In a tiered approach to facilitating master data integration, the most critical step is paving a path for applications to seamlessly take advantage of the capabilities master data management (MDM) is intended to provide. Those capabilities include unique identification, access to the unified views of entities, the creation of new entity records, matching and duplicate analysis, and reviewing and managing cross-entity relationships.
Since I shared the details of these usage scenarios and core functions in last month’s series, I can focus this note on the thought processes driving the determination of which specific services are needed and where those services are invoked.
As we recall, the conventional approach to MDM has been to focus on data consolidation first, followed by the development and availability of a broad array of (generally nondescript) access and update services (succinctly, “get” and “put” routines). There is a need for these types of services, but from the application’s perspective, accessing a master record and potentially updating one or more attributes is not only too granular, it creates a significant burden to any application owner with a desire to use the master data repositories.
An alternate approach looks at the integration points within the application where master data can improve the process. The simplest example might involve recognizing a customer. A naïve sales application may attempt to look up customer data to determine if an individual has already purchased one of your products. In many instances the application can recognize an individual because using exact matching will locate a known customer’s record. However, introducing MDM’s probabilistic matching will increase the hit rate for customer searches within that sales process, thereby opening more opportunities for cross-selling.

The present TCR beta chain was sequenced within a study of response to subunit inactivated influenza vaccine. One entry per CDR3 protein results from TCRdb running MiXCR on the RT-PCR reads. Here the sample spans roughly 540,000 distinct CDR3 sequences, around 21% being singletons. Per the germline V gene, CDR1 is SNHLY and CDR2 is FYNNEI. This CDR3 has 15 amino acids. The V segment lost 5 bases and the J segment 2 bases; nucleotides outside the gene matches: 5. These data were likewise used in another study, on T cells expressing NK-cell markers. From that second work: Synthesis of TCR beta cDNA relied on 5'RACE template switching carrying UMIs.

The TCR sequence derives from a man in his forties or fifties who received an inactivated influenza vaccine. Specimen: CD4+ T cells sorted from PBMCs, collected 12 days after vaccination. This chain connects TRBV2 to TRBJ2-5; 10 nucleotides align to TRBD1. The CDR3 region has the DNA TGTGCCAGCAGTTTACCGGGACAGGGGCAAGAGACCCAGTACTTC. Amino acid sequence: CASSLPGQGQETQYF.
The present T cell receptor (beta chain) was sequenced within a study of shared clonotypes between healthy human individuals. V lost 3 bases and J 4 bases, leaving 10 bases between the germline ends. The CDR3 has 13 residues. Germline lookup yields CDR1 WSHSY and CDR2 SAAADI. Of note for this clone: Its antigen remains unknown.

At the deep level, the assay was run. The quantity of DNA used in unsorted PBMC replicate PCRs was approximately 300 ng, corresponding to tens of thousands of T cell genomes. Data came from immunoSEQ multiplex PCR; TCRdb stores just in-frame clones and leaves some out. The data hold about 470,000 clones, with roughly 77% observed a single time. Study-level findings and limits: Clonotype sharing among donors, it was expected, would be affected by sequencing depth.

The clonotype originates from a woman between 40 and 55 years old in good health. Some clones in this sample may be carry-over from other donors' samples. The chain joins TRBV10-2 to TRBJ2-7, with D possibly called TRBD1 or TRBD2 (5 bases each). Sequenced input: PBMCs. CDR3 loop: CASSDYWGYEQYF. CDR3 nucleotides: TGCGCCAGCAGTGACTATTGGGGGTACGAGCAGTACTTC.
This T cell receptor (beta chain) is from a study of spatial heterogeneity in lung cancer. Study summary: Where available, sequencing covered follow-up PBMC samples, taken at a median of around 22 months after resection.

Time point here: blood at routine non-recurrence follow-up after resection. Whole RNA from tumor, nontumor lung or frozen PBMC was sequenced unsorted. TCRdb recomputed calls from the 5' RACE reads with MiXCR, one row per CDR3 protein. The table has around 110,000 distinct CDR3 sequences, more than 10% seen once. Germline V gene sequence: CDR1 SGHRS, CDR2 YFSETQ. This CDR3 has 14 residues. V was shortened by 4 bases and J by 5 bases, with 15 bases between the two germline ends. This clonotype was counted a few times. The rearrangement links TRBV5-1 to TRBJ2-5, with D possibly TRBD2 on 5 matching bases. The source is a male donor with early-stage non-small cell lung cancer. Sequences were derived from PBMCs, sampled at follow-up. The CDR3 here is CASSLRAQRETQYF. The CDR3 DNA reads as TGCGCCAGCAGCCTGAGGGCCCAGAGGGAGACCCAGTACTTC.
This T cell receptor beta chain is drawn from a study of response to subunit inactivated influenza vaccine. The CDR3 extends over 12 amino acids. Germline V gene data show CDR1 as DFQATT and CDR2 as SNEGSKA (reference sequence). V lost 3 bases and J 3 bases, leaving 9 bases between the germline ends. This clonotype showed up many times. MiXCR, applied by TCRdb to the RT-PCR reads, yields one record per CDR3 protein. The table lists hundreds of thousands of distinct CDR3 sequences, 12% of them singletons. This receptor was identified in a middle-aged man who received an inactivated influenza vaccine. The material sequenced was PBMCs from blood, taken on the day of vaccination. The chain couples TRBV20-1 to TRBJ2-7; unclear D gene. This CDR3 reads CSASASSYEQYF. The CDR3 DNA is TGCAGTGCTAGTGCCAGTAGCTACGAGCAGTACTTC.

There are other typical application integration patterns, such as adding new information to a customer record, analyzing social connectivity, determining who is the authority within a household or generating unique identifiers (which in its own right can be an extremely complex process). The basic idea, then, is to map the business process and then walk through each step to review the data domains that are touched as part of the step. If the step incorporates information about entities managed as master domains, note whether the access or touch point matches one of our common master data services patterns. If so, ask if accessing a unified view of the entity’s data would improve the process’s overall outcome. If so, note that touch point as an integration point along with the master data usage scenario.
At the end of this process review, you will have identified the integration points along with the types of services required. This will provide the scope for designing the master data services supporting the application layer.